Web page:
For example, the Kurdish regime in Iraq is working to strengthen ties with Turkey, so that it will be able to continue to sell Kurdish oil via the Jihan port in Turkey to its customers worldwide, without disruptions. At the same time, the regime is diligently creating ties with Iran: This week it is expected to sign a memorandum of understandings with Tehran regarding construction of an oil pipeline through which it will be able to sell about 600,000 barrels of oil a day, via Iran, to the Persian Gulf and the rest of the world.

Turkish Kurds look towards the Syrian Kurdish town of Kobani from the top of a hill close to the border line between Turkey and Syria near Mursitpinar bordergate October 10, 2014. Credit: Reuters

The pipeline will constitute an additional boost to economic ties between the Kurdish region and Iran, designed to reduce dependence on Turkey in the event that Ankara decides to discontinue oil-related activities via its territory.

The connection between the Kurds in Iraq and those in Iran is liable to suffer if the Kurdish party in the latter country continues to clash with the government.

As KDPI deputy secretary general, Hassan Sharafi, said last week: “We cannot sit by idly for the sake of the interests of Iraqi Kurdistan. It’s not fair for one part of Kurdistan to sacrifice its interests for the sake of other parts.”

But the leadership of Iraqi Kurdistan has the region’s economic and diplomatic interest in mind, and recently even demanded that the Iranian Kurdish party desist from clashes with the Revolutionary Guards, for fear that Iran will invade Iraqi Kurdish territory in order to attack the party's bases located in the northern part of the region.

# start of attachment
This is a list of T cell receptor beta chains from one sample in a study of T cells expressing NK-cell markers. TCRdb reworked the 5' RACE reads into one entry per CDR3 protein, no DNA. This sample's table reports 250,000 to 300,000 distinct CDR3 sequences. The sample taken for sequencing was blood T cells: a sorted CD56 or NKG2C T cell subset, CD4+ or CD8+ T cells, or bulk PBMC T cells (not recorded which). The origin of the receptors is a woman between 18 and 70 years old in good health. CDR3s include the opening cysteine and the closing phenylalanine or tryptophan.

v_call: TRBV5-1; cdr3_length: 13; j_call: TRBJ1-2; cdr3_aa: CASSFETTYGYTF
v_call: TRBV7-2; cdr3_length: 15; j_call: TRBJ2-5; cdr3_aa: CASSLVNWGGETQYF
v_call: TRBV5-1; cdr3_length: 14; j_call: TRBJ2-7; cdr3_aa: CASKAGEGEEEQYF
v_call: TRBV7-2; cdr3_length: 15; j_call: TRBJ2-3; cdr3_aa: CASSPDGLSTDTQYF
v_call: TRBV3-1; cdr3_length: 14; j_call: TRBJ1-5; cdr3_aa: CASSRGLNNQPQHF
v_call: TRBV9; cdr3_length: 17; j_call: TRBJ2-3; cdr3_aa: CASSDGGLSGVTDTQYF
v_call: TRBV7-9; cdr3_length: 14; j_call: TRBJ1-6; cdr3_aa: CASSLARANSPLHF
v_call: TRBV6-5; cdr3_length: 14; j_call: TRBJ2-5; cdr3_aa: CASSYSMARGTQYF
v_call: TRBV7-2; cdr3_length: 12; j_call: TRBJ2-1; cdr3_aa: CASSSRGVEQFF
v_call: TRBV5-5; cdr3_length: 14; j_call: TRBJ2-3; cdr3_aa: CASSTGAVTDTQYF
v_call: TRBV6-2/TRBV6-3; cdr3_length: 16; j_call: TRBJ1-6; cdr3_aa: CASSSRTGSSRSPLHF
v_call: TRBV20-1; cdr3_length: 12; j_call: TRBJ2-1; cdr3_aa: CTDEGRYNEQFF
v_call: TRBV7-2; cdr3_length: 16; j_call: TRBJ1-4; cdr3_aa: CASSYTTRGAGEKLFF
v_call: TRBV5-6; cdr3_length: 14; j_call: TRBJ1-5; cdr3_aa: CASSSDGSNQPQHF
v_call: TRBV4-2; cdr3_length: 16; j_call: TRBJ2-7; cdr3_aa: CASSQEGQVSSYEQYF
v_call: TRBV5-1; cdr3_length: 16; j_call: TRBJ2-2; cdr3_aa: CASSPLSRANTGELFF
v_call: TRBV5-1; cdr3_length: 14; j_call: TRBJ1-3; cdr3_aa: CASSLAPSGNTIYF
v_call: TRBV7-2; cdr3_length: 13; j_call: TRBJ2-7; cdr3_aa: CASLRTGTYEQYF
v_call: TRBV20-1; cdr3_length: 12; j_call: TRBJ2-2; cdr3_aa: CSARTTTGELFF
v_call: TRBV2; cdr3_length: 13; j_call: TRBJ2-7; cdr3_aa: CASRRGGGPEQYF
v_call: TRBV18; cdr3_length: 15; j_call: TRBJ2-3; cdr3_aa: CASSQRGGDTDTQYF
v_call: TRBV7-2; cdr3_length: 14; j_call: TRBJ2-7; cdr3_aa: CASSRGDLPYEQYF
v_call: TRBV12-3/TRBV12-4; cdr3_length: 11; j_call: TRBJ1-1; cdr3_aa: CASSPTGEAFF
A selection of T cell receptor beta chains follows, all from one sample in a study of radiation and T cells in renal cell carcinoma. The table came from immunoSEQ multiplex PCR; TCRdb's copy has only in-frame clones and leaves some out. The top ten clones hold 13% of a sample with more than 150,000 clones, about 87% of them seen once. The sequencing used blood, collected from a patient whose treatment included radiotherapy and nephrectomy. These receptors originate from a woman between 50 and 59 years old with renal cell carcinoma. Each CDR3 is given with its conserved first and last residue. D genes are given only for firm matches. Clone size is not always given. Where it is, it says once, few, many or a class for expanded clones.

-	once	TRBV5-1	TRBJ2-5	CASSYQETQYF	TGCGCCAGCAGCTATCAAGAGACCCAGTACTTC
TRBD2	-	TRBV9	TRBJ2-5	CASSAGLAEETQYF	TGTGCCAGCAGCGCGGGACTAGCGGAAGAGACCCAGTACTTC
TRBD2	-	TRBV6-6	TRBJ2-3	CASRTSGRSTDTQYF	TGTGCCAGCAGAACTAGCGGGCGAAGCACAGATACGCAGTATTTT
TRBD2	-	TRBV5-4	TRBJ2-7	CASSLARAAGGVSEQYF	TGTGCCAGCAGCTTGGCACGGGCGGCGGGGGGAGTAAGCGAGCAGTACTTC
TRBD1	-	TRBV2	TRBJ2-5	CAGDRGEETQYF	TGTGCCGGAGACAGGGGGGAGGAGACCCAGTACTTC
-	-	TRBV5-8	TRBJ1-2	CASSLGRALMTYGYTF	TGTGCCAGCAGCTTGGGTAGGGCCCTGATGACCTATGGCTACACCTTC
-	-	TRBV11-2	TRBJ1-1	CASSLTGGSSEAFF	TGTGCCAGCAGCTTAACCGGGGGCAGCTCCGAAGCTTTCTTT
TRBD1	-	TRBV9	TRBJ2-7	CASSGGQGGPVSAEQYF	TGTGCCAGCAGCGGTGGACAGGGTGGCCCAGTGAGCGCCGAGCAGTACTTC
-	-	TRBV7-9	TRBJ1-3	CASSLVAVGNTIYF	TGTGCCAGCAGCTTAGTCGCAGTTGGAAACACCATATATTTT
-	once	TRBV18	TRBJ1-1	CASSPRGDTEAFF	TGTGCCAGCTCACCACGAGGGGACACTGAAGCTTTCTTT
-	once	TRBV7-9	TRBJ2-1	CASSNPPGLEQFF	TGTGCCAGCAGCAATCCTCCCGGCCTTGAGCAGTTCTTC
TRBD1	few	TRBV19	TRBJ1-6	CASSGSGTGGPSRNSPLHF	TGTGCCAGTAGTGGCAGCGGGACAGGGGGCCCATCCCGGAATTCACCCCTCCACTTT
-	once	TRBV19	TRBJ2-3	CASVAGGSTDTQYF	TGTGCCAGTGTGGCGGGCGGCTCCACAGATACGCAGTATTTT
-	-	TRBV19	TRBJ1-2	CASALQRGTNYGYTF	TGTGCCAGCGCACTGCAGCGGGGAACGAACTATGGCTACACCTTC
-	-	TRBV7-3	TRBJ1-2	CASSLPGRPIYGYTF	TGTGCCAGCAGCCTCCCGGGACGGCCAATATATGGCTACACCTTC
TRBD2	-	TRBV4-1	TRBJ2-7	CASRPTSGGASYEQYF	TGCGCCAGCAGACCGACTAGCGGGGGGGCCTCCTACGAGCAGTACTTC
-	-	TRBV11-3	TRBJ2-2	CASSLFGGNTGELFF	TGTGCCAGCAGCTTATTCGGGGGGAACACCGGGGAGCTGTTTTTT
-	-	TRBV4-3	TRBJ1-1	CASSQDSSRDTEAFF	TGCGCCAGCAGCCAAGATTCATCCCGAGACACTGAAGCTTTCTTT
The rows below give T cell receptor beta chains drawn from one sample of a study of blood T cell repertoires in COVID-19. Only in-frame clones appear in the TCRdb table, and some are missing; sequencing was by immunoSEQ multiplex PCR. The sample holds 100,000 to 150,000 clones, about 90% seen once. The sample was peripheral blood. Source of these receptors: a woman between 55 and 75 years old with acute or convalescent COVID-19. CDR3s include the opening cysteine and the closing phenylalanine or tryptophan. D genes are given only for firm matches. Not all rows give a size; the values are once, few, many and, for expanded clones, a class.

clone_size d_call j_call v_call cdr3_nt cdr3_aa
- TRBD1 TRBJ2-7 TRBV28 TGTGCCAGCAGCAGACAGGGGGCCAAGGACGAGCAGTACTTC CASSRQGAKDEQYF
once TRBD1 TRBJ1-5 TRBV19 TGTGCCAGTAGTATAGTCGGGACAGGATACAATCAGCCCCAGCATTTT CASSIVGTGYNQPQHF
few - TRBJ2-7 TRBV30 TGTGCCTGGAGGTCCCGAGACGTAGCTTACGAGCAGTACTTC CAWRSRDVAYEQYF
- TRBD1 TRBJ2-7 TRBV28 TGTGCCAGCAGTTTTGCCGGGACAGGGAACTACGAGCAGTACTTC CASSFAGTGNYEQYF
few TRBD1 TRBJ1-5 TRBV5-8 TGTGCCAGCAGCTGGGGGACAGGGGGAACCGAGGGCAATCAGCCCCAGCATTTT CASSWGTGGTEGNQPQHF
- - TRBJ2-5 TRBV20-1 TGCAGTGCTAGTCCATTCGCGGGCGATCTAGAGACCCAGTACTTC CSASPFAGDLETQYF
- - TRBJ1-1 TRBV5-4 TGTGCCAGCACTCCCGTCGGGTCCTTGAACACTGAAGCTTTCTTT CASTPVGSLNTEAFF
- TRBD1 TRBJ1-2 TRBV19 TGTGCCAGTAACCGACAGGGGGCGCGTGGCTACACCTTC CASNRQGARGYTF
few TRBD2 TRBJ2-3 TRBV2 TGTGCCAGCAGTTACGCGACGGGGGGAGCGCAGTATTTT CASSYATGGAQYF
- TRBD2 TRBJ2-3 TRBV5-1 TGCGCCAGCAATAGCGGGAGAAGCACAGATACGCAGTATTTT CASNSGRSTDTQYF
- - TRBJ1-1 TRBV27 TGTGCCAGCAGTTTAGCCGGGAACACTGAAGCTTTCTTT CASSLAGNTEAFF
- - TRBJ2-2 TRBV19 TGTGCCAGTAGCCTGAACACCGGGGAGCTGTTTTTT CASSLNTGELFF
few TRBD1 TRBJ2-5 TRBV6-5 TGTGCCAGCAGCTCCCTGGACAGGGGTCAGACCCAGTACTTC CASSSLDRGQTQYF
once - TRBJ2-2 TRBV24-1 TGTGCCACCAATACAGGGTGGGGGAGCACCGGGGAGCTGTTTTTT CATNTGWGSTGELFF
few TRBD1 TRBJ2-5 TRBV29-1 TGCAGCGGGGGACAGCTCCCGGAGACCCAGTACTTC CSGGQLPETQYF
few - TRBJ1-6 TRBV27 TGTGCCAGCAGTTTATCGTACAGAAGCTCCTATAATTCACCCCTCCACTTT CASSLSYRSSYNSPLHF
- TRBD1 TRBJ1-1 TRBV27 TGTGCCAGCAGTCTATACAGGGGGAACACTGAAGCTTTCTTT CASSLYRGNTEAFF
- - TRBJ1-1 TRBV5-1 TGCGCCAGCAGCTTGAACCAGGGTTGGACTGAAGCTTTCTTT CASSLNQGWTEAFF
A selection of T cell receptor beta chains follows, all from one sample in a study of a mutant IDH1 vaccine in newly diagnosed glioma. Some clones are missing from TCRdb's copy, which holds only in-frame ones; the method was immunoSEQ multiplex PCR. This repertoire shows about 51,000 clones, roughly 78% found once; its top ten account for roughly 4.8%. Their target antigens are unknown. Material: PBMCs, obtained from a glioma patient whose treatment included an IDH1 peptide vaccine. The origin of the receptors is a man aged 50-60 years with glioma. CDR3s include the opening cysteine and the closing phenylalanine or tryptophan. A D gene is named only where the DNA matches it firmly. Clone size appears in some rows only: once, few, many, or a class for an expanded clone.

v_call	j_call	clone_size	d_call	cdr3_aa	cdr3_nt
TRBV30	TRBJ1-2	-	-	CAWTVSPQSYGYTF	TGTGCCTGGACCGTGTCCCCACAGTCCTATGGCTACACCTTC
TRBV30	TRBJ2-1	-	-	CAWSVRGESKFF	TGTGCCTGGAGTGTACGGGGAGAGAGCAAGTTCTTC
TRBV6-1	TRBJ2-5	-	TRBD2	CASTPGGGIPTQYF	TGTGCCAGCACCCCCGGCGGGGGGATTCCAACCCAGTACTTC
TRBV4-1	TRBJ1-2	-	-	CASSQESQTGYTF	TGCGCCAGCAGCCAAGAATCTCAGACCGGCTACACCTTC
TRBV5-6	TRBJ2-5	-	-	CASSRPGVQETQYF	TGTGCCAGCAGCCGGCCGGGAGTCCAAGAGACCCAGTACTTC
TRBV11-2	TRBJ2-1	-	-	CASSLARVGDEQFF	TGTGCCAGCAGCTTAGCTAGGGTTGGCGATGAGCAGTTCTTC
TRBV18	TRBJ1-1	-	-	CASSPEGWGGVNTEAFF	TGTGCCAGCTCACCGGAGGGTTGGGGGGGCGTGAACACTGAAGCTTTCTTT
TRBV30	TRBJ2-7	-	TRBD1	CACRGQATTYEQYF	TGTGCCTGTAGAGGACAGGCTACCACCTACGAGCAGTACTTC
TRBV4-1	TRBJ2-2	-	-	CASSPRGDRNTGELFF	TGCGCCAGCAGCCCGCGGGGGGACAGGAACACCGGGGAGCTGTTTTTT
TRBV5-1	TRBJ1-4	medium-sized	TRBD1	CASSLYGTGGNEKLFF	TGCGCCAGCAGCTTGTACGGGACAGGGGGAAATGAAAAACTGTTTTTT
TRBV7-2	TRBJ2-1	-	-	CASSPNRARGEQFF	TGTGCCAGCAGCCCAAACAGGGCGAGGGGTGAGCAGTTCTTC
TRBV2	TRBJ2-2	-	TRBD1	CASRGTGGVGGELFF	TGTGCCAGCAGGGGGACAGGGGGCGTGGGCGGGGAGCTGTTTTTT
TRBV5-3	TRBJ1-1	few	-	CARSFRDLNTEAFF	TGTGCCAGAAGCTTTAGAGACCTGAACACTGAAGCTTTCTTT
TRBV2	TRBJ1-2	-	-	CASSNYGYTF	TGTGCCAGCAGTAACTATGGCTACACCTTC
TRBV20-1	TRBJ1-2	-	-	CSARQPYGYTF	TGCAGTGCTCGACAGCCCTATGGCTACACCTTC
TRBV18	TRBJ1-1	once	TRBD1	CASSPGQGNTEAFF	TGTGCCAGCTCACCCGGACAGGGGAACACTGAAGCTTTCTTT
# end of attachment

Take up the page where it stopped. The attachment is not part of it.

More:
A source in the Iraqi Kurdistan regime told Haaretz that if the KDPI fighters don’t accede to this demand, “We may have no choice but to expel them from the region. If they want to wage wars, let them do so in Iran and not via our territory.”

He added that he doesn’t understand “what happened to them all of a sudden After all, they know that they have no chance against the Iranian forces. If they want to remind the world that they exist, there are ways of doing so without endangering the interests of the Kurdish people.”

Meanwhile, as usual, there are conspiracy theories emerging to the effect that the United States, Saudi Arabia and Israel are behind the Kurdish-Iranian conflict, with the goal of forming a “Kurdish bloc” to keep Iran preoccupied and pressure it to remove its forces from Syria. This is a groundless theory, since the military challenge the Iranian Kurdish Party can present to the Iranian regime is virtually nonexistent. True, it started this month to send representatives to Kurdish communities in Iran in order to mobilize support, but so far there has been little success.

The more reasonable assessment is that, in light of the strategic importance that the United States attributes to the Kurds in Syria, in the context of the war against Islamic State, or ISIS, and on the backdrop of the war being waged by Turkey against the Kurds – the Iranian Kurdish party wants to position itself as a part of the same pro-Western, anti-Iranian Kurdish bloc, and perhaps to benefit from some of the U.S. financial support provided to the Kurds in Syria and Iraq.